Open Access Open Badges Research article

Bionomics of Anopheline species and malaria transmission dynamics along an altitudinal transect in Western Cameroon

Timoléon Tchuinkam12*, Frédéric Simard24, Espérance Lélé-Defo1, Billy Téné-Fossog3, Aimé Tateng-Ngouateu1, Christophe Antonio-Nkondjio2, Mbida Mpoame1, Jean-Claude Toto2, Thomas Njiné3, Didier Fontenille4 and Herman-Parfait Awono-Ambéné2

Author Affiliations

1 Laboratory of Applied Biology and Ecology (LABEA), Department of Animal Biology, Faculty of Sciences of the University of Dschang, PO Box 067 Dschang, Cameroon

2 Laboratoire de Recherche sur le Paludisme, Organisation de Coordination pour la lutte contre les Endémies en Afrique Centrale (OCEAC), BP 288 Yaoundé, Cameroon

3 Hydrobiology laboratory, Faculty of Sciences of the University of Yaounde I, PO Box 812 Yaounde, Cameroon

4 Laboratoire de Lutte contre les Insectes Nuisibles (LIN-UR 016), Institut de Recherche pour le Développement (IRD), 911 Av Agropolis, BP 64501, 34394 Montpellier, France

For all author emails, please log on.

BMC Infectious Diseases 2010, 10:119  doi:10.1186/1471-2334-10-119

Published: 19 May 2010



Highland areas of Africa are mostly malaria hypoendemic, due to climate which is not appropriate for anophelines development and their reproductive fitness. In view of designing a malaria control strategy in Western Cameroon highlands, baseline data on anopheline species bionomics were collected.


Longitudinal entomological surveys were conducted in three localities at different altitudinal levels. Mosquitoes were captured when landing on human volunteers and by pyrethrum spray catches. Sampled Anopheles were tested for the presence of Plasmodium circumsporozoite proteins and their blood meal origin with ELISA. Entomological parameters of malaria epidemiology were assessed using Mac Donald's formula.


Anopheline species diversity and density decreased globally from lowland to highland. The most aggressive species along the altitudinal transect was Anopheles gambiae s.s. of S molecular form, followed in the lowland and on the plateau by An. funestus, but uphill by An. hancocki. An. gambiae and An. ziemanni exhibited similar seasonal biting patterns at the different levels, whereas different features were observed for An. funestus. Only indoor resting species could be captured uphill; it is therefore likely that endophilic behaviour is necessary for anophelines to climb above a certain threshold. Of the ten species collected along the transect, only An. gambiae and An. funestus were responsible for malaria transmission, with entomological inoculation rates (EIR) of 90.5, 62.8 and zero infective bites/human/year in the lowland, on the plateau and uphill respectively. The duration of gonotrophic cycle was consistently one day shorter for An. gambiae as compared to An. funestus at equal altitude. Altitudinal climate variations had no effect on the survivorship and the subsequent life expectancy of the adult stage of these malaria vectors, but most probably on aquatic stages. On the contrary increasing altitude significantly extended the duration of gonotrophic cycle and reduced: the EIR, their preference to human blood and consequently the malaria stability index.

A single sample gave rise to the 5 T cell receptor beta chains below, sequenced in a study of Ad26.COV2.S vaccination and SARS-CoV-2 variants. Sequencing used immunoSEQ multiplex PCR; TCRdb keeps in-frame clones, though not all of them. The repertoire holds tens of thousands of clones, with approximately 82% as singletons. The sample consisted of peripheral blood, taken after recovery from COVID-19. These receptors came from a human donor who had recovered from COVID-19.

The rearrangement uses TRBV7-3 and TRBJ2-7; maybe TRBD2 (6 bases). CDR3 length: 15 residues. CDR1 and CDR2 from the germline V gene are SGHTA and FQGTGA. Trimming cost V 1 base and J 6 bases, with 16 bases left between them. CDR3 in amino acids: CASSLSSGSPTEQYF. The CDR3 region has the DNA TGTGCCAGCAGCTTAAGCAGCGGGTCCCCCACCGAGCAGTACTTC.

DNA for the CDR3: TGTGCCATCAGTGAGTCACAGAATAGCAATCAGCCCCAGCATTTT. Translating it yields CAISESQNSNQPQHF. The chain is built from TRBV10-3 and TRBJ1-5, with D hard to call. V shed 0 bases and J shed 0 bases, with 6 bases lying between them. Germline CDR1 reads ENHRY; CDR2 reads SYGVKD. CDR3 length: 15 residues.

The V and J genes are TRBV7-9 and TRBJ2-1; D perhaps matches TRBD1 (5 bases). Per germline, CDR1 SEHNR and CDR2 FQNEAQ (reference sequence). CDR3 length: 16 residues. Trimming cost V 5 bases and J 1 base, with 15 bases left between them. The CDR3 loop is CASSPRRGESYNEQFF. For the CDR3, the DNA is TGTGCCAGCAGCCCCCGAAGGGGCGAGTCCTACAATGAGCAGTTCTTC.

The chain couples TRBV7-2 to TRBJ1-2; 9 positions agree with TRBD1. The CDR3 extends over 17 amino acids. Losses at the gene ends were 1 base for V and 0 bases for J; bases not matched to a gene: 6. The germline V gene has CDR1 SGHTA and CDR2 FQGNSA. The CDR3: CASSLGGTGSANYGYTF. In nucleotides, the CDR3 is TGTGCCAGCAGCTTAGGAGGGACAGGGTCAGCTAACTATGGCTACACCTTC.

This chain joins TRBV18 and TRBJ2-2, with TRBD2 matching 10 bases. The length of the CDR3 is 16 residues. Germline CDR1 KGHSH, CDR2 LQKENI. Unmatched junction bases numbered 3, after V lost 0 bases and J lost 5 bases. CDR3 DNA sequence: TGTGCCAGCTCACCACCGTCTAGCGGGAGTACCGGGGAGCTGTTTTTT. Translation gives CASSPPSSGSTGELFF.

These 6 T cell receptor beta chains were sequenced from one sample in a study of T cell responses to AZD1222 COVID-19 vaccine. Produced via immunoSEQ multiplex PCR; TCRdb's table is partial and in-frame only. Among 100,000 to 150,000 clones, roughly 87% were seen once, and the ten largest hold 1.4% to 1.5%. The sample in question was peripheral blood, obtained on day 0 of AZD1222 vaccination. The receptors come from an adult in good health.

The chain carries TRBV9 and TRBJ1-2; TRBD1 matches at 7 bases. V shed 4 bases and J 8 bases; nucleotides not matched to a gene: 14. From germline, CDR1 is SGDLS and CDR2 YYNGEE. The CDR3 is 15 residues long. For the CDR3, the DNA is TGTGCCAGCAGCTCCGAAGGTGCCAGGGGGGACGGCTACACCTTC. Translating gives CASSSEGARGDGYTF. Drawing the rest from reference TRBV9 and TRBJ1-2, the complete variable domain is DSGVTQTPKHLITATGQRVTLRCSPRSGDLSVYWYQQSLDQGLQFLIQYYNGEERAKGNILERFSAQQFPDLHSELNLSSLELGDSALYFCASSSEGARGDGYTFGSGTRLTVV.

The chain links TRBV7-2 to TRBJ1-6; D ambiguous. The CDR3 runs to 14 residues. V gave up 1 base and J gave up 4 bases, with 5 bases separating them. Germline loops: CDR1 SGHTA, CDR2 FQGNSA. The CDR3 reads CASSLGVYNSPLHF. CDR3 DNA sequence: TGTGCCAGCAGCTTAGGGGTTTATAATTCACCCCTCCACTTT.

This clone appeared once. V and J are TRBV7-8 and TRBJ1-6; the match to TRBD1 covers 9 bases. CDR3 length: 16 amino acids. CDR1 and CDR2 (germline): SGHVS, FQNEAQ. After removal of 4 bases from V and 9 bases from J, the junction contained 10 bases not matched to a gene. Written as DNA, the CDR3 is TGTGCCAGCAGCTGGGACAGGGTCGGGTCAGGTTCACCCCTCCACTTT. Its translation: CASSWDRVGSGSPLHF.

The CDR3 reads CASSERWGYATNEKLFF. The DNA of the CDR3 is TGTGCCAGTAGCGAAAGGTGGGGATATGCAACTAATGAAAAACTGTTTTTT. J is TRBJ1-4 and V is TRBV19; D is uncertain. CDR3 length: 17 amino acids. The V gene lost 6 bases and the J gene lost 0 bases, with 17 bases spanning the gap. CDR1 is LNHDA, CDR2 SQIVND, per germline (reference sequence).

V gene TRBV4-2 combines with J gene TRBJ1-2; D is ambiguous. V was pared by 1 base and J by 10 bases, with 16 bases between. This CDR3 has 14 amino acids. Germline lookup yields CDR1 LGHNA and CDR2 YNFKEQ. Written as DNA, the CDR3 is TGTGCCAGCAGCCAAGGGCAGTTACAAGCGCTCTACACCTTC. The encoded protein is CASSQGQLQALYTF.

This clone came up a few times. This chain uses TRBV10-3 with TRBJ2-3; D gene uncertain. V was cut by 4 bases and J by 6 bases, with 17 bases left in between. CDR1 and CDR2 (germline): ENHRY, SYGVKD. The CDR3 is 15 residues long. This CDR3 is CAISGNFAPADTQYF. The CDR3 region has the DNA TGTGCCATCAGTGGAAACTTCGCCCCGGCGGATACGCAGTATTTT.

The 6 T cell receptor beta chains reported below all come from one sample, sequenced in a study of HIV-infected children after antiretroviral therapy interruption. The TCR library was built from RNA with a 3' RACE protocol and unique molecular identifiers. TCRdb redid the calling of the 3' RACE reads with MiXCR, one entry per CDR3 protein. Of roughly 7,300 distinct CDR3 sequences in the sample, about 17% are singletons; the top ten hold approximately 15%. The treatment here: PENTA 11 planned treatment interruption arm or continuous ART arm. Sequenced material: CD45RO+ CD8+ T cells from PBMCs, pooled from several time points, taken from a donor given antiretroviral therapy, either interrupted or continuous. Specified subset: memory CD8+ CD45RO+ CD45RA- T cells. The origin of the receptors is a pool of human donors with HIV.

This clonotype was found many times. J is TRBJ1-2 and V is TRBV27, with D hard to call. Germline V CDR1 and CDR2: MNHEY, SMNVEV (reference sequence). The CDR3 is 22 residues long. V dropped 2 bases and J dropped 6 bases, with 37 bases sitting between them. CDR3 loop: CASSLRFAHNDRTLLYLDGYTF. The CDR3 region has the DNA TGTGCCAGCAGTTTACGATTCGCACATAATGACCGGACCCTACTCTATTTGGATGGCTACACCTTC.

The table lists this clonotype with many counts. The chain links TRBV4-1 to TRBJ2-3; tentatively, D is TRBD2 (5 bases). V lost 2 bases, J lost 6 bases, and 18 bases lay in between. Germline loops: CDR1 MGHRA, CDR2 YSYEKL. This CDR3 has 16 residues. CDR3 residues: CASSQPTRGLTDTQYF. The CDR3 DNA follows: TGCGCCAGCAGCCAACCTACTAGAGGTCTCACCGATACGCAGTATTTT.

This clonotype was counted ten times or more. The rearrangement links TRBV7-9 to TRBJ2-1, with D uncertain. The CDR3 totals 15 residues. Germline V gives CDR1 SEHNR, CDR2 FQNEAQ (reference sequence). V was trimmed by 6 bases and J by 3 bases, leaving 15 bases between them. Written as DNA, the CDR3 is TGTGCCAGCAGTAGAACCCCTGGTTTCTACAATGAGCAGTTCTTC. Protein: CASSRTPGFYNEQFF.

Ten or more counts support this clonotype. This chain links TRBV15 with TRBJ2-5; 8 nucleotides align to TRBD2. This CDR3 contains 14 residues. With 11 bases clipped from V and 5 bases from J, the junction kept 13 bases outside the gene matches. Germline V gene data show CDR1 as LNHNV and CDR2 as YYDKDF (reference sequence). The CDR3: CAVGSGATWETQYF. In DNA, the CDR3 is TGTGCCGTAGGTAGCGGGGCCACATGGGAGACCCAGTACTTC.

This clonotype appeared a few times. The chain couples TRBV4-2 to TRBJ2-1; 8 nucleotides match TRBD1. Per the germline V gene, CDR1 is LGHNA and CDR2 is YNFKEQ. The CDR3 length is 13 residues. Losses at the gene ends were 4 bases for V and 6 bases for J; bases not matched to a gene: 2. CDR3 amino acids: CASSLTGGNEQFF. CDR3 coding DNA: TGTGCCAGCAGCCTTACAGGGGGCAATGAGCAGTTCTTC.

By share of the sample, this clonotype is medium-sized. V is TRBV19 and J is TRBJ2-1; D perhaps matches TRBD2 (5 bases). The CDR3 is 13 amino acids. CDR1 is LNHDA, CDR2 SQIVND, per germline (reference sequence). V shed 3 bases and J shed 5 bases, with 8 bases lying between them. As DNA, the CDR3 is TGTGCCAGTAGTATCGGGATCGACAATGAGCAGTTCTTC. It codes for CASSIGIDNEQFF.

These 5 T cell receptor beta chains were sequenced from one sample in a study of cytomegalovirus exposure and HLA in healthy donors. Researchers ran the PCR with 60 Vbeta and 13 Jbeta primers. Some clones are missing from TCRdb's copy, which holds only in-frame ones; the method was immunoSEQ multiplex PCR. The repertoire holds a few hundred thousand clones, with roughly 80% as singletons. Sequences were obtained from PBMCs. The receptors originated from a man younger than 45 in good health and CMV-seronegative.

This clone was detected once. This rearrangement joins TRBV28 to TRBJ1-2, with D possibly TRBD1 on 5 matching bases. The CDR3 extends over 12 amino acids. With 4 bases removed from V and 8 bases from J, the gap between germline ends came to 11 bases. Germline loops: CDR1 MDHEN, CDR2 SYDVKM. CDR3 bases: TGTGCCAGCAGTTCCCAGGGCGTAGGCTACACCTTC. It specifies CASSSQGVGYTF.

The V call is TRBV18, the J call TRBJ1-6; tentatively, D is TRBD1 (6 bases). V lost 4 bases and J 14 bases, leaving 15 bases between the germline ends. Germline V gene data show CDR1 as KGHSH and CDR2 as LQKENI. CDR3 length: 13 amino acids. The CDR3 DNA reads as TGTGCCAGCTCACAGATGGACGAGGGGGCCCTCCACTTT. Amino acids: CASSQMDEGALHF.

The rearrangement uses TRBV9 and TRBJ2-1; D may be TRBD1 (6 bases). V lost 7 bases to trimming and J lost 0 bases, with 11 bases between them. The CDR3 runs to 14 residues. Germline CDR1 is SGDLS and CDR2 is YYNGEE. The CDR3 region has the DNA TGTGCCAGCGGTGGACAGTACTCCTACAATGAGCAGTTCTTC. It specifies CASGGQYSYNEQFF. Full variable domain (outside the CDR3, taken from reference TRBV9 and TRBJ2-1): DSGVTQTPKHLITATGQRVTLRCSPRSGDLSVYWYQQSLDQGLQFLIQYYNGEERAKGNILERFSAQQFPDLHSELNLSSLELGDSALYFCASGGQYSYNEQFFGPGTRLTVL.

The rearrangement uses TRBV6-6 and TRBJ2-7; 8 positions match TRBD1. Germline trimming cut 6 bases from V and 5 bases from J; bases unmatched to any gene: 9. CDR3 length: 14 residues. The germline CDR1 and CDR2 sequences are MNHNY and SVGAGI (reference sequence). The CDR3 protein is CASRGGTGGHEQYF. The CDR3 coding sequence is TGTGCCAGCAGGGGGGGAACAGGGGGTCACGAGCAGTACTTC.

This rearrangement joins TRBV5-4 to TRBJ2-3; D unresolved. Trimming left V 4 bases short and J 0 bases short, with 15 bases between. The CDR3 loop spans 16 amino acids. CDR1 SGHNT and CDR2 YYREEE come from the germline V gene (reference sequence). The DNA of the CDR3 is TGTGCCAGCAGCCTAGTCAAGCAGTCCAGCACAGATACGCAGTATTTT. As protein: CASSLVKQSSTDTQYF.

Malaria epidemiological rooting in the outskirts of Western Cameroon highlands evolves with increasing altitude, gradually from stable to unstable settings. This suggests a potential risk of malaria epidemic in highlands, and the need for a continuous epidemiological surveillance.